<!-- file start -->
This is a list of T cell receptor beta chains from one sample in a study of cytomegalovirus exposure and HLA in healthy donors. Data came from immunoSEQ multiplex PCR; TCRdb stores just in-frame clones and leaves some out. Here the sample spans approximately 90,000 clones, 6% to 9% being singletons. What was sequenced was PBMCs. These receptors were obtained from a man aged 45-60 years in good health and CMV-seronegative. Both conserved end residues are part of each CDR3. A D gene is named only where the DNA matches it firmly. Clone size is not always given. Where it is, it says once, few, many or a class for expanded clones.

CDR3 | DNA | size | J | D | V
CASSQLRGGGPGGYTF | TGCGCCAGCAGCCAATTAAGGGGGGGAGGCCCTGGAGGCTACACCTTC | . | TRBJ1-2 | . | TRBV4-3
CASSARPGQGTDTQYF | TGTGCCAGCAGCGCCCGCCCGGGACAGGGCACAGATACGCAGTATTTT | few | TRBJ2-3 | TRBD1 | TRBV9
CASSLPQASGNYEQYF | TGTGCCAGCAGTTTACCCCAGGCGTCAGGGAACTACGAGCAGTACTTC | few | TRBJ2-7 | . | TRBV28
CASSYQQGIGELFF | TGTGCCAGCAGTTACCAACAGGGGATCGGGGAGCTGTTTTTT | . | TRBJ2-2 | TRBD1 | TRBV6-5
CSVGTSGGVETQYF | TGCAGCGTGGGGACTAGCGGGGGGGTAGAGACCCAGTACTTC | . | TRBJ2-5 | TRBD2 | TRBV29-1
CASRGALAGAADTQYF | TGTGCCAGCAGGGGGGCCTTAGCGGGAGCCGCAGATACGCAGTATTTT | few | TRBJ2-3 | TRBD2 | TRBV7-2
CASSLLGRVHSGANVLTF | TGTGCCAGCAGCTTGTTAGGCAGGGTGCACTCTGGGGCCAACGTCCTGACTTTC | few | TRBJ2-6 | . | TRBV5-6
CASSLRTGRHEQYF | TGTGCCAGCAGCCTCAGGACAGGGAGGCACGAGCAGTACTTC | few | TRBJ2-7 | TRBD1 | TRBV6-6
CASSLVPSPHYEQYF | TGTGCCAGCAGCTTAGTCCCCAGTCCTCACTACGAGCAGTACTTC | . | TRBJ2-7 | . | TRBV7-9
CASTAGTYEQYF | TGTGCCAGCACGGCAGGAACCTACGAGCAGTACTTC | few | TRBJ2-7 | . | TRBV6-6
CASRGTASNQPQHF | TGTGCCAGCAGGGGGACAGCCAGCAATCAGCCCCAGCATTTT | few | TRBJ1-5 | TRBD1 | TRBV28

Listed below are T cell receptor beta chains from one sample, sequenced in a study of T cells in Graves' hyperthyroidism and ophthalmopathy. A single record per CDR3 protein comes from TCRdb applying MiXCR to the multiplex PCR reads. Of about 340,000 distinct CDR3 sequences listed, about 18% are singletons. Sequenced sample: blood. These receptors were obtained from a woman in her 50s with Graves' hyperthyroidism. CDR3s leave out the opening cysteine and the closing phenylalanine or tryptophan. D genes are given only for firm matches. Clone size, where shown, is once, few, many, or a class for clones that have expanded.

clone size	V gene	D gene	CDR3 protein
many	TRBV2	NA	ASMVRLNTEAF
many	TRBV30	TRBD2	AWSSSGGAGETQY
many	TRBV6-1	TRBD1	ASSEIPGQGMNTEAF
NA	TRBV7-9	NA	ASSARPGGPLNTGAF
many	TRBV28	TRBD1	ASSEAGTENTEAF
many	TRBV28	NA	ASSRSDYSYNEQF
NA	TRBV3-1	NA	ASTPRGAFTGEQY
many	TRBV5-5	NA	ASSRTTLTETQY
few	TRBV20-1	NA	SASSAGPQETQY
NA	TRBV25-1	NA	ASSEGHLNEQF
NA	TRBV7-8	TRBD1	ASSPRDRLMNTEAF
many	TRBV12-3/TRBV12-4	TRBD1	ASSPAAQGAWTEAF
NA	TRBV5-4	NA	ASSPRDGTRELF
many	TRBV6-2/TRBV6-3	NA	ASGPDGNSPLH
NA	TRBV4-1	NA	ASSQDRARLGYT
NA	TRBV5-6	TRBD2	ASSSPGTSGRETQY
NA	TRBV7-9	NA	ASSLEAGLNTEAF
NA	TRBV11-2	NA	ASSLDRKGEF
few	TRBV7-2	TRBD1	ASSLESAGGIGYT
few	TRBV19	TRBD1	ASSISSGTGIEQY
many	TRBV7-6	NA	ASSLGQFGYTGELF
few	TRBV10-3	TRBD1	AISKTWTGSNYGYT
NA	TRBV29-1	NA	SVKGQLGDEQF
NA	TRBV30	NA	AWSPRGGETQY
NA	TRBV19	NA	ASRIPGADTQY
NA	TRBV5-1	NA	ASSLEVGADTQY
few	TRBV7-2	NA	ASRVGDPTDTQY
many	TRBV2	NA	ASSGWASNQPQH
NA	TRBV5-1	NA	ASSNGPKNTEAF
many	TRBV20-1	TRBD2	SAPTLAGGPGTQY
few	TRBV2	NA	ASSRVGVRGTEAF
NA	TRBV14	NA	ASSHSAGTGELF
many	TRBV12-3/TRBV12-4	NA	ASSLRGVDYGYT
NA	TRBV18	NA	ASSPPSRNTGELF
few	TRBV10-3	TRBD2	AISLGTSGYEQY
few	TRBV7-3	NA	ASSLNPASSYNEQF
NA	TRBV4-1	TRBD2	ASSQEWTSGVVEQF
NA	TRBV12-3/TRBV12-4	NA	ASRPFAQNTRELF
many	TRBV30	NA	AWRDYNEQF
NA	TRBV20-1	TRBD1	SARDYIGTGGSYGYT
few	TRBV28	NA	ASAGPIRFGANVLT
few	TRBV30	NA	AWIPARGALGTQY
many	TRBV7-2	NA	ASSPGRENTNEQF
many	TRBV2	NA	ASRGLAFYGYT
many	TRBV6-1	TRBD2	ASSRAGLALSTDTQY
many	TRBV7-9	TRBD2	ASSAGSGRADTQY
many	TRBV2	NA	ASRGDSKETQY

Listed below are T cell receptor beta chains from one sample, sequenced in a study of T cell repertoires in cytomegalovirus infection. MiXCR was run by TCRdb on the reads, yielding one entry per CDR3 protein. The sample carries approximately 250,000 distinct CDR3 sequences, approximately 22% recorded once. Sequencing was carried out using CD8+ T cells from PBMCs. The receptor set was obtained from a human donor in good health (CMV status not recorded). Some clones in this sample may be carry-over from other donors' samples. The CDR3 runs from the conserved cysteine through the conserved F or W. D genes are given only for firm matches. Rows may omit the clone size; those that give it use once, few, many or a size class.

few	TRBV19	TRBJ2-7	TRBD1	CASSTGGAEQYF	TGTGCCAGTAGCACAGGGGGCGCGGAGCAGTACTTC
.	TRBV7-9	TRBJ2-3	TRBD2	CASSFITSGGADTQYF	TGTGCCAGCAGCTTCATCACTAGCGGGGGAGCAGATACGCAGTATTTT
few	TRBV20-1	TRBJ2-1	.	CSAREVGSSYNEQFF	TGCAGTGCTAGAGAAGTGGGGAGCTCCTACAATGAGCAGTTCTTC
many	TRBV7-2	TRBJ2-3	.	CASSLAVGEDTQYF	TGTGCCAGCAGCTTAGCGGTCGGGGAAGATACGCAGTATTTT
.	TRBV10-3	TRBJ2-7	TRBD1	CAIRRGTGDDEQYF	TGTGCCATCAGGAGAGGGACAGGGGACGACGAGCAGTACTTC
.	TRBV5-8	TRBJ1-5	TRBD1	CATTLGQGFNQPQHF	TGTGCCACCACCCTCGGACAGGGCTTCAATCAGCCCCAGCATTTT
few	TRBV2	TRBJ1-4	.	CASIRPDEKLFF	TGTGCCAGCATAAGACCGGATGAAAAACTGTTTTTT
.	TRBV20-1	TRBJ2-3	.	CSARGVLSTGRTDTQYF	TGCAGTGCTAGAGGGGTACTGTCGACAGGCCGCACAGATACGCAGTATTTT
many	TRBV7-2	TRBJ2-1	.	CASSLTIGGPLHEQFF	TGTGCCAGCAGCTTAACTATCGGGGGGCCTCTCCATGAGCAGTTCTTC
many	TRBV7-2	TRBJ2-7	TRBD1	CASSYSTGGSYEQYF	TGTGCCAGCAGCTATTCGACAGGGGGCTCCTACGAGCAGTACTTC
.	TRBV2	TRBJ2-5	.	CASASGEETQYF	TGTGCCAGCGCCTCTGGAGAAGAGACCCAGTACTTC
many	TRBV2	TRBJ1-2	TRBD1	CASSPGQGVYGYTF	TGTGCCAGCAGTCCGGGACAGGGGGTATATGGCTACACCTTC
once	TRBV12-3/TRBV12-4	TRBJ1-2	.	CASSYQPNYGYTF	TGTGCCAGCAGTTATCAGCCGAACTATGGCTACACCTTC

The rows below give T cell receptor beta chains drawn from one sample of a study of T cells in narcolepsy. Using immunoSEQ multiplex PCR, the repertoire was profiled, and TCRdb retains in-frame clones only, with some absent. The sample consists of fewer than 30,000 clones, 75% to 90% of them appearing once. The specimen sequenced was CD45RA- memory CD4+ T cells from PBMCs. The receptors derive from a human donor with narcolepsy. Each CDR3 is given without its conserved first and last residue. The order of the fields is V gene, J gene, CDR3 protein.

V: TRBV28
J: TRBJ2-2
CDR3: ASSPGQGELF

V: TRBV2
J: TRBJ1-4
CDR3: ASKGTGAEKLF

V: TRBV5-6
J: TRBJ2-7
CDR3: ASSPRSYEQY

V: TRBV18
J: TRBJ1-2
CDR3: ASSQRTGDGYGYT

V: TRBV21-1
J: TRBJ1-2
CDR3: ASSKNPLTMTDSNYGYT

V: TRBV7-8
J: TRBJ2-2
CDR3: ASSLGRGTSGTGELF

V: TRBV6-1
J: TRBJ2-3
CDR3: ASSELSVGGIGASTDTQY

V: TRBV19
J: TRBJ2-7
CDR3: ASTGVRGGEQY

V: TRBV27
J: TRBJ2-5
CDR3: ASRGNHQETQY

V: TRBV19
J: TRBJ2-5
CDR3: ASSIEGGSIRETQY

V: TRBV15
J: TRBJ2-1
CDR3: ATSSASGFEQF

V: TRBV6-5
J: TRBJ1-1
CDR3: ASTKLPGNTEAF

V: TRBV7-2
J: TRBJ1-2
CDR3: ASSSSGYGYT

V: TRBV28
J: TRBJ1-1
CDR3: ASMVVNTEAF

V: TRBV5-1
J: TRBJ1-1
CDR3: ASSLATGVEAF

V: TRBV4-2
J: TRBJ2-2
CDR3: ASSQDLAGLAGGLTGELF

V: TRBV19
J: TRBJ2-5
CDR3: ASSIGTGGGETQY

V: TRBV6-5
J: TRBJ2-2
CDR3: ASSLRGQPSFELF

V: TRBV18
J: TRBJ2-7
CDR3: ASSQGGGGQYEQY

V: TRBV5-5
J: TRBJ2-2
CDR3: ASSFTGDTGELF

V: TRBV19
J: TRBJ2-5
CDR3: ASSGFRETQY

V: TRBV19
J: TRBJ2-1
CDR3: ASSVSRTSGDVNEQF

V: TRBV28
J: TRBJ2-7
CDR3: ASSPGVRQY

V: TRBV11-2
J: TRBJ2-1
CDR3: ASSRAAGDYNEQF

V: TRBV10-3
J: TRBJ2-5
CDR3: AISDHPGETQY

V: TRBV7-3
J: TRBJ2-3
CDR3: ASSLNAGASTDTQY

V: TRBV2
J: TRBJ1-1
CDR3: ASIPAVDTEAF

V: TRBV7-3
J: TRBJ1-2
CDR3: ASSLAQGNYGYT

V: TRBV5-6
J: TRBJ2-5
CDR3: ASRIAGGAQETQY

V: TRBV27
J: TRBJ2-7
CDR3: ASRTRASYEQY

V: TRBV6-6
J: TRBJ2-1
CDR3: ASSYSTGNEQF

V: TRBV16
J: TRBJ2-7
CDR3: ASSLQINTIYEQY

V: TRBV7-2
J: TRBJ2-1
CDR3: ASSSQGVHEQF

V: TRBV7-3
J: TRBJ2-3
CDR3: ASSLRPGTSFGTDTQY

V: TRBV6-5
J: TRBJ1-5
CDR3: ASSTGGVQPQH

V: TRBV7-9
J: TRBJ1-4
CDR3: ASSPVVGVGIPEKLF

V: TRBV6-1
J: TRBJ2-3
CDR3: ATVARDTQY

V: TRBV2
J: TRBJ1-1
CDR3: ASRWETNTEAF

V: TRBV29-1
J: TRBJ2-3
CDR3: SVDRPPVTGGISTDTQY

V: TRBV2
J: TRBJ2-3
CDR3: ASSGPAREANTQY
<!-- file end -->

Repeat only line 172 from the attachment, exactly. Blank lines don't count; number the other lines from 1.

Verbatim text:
J: TRBJ2-7